• A market consolidation wouldn’t be a surprise after a strong start to the year.
  • Expectations for cyclical areas of the market are low and allowing stocks to rally when companies just meet expectations. If the global economy were to deteriorate the market wouldn’t have much to fall back on.

The Economy and Bond Market

In a replay from last week, Treasury yields headed higher this week even as economic data was mixed. It likely reflects a continuation of a sentiment shift that can also be seen in the equity markets as investors shift from relatively safer assets to more riskier areas of the market.

Domestic Equity Market - U.S. Global Investors

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  • Inflation data for April was benign with both PPI and CPI falling for the month. On a year-over-year basis CPI has risen a modest 1.1 percent and gives comfort to the Federal Reserve that inflation is not currently an issue.
  • Retail sales data for April were better than expected even though some high profile retailers reported disappointing results for the month. Housing data was mixed overall but building permits in April rose sharply, which is a good indicator for future activity. Homebuilder confidence also increased in April.
  • Japan GDP rose 3.5 percent in the first quarter as fiscal stimulus and aggressive central bank policies combined with a weaker yen drove positive results.


  • Industrial production fell 0.5 percent and was worse than expected in April.
  • The eurozone has yet to recover as first quarter GDP fell 0.2 percent. This marks the sixth consecutive quarter of contraction.
  • Wal-Mart earnings report was a disappointment and the company’s second quarter guidance was downbeat. This is a bellwether reading of the average American and doesn’t bode well for a near-term pick up in activity.


  • The Fed continues to remain committed to an extremely accommodative policy.
  • Key global central bankers are still in easing mode such as the ECB, Bank of England and the Bank of Japan. The Bank of Japan in particular is aggressively easing currently and the ECB recently cut interest rates.


  • Inflation in some corners of the globe is getting the attention of policy makers and may be an early indicator for the rest of the world.
  • Trade and/or currency “wars” cannot be ruled out which may cause unintended consequences and volatility in the financial markets.

Gold Market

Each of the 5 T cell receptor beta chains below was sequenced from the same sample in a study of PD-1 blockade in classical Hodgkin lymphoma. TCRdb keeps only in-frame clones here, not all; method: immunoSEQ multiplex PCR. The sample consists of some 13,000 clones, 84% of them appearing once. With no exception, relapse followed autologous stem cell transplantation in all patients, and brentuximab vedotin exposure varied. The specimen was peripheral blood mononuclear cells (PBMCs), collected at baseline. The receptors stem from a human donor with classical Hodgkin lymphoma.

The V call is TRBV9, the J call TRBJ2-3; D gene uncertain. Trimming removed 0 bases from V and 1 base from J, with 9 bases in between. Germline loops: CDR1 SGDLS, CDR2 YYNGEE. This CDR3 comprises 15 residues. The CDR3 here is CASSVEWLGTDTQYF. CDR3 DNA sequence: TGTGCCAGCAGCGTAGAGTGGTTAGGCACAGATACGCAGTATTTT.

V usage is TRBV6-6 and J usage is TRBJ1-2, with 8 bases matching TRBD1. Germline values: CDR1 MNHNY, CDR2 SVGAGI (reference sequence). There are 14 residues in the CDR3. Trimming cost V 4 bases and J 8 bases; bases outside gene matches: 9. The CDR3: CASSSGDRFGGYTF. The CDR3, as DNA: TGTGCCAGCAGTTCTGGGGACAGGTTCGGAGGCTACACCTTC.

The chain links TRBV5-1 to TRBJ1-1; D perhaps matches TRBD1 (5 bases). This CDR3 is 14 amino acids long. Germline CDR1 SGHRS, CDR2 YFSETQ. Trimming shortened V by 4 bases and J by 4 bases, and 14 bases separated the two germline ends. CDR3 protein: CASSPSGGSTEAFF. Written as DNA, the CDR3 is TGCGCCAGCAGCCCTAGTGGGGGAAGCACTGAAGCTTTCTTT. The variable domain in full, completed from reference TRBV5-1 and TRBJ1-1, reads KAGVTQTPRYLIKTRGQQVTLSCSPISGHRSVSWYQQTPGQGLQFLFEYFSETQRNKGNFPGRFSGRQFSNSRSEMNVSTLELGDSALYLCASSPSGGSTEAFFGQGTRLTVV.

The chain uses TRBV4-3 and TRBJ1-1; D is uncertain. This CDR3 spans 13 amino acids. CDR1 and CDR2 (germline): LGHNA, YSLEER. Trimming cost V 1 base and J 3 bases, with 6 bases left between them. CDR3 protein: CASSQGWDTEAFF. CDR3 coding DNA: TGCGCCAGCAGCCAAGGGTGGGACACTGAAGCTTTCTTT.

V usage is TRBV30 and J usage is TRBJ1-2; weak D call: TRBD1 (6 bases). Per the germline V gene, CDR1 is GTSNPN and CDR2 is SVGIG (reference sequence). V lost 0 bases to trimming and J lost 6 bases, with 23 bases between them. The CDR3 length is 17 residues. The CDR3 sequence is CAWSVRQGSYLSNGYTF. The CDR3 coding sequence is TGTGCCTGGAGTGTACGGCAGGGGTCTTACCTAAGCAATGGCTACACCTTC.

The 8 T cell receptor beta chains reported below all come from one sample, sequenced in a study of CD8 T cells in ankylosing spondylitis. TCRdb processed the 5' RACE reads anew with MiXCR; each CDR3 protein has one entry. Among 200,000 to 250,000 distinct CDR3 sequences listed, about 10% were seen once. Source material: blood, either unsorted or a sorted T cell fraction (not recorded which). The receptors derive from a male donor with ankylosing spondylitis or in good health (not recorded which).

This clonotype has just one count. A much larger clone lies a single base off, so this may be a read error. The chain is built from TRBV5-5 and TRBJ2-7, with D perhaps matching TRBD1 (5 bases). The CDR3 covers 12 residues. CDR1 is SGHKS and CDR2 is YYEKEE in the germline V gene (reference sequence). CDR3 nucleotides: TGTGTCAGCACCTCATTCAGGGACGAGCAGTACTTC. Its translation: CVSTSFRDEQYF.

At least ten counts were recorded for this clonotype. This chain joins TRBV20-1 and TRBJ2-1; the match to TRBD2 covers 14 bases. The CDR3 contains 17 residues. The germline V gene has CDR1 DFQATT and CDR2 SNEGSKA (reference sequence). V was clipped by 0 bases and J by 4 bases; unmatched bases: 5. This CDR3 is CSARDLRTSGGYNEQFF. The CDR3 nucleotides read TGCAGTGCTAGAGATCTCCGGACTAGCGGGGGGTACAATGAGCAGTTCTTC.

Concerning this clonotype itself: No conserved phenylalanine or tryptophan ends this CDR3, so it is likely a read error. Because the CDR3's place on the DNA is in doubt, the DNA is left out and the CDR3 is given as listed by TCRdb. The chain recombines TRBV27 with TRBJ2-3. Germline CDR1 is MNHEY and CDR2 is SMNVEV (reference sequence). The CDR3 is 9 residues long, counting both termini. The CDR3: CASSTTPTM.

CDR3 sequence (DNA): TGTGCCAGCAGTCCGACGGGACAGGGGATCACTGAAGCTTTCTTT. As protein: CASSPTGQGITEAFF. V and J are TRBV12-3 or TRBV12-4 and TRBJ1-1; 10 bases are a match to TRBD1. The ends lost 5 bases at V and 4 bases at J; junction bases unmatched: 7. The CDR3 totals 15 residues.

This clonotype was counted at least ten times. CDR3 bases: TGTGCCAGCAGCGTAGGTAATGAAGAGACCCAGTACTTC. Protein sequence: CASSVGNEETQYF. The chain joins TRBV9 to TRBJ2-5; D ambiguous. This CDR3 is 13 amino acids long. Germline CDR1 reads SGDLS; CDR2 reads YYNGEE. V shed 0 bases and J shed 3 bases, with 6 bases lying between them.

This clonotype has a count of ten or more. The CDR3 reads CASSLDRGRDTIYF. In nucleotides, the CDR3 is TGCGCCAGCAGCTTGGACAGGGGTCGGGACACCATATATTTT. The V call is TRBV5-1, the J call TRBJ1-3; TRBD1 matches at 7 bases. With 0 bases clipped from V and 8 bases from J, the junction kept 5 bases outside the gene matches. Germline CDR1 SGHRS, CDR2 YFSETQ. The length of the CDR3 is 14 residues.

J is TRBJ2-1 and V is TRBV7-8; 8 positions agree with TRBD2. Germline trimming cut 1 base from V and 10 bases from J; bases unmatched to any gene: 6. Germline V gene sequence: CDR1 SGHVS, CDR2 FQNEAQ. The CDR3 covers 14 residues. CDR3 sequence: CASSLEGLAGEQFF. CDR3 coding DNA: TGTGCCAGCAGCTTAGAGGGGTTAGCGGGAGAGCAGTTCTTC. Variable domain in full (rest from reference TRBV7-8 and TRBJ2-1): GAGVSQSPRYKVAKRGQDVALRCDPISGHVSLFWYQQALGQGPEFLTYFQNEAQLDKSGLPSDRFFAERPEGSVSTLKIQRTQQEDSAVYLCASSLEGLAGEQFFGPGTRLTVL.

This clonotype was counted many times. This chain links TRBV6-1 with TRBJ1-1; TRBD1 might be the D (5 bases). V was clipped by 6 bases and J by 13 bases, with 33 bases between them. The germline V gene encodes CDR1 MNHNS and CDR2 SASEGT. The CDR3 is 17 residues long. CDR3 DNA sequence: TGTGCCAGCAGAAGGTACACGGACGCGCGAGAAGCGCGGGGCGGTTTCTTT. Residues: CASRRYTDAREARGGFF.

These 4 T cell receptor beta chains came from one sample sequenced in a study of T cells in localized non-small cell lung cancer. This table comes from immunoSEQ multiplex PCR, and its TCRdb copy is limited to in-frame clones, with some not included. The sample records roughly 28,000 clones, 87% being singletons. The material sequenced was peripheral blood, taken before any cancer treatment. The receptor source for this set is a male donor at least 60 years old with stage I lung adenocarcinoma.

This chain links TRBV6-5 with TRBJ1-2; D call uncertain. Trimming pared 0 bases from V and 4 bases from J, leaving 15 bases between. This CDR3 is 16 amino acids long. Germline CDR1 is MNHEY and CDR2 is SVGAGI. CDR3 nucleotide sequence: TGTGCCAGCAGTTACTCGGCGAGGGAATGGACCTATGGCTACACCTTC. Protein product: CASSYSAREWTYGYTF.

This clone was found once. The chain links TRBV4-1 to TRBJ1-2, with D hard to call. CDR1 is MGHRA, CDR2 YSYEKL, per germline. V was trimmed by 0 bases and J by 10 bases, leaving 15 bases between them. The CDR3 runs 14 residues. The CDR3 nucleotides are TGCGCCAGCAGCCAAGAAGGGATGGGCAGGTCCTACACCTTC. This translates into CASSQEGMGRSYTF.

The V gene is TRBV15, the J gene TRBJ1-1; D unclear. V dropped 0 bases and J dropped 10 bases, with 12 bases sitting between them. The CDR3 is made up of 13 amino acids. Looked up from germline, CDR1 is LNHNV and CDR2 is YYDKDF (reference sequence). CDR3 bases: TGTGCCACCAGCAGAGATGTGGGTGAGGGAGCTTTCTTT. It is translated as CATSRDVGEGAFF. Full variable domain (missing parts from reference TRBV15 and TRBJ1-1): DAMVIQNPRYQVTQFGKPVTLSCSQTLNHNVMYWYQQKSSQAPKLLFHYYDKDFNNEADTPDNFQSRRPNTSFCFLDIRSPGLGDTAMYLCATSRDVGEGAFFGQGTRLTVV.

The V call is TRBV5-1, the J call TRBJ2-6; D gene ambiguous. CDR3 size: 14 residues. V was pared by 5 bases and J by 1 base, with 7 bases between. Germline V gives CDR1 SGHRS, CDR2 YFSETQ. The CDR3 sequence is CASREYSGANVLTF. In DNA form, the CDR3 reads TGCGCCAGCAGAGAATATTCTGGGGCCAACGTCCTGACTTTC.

For the week, spot gold closed at $1,359.55, down $88.65 per ounce, or 6.12 percent. Gold stocks, as measured by the NYSE Arca Gold Miners Index, fell 11.4 percent. The U.S. Trade-Weighted Dollar Index gained 1.27 percent for the week.


Gold's Movement Relative to the 2011 Commodities Peak

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  • The chart above shows the price action of key commodities since 2007 plotted on the back of the Reuters’ Continuous Commodity Index (CCI). In the chart, the four commodities and the commodity index are equalized to 100 on April 2011, the time when the commodity index peaked. In comparison, gold’s performance is remarkable in relation to the other commodities following the April 2011 peak. Not only has gold outperformed, it is the only commodity that is close to its April 2011 value. Comparatively, the commodity index has lost roughly 23 percent, while copper declined by 30 percent. As such, despite the negative publicity gold has drawn in 2013, it appears it continues to be king among commodities when it comes to storing value.
  • The World Gold Council issued its first quarter 2013 Gold Demand Trends report. The council reports demand for gold bars and coins was 10 percent higher in the first quarter compared to a year earlier, while demand for jewellery increased 12 percent. Similarly, central banks’ net purchases exceeded 100 tonnes for the seventh consecutive quarter. It is worth mentioning that these numbers provide evidence of strong physical demand from all sectors, even prior to the widely disseminated news of the skyrocketing demand for physical gold that followed the April 15 price drop.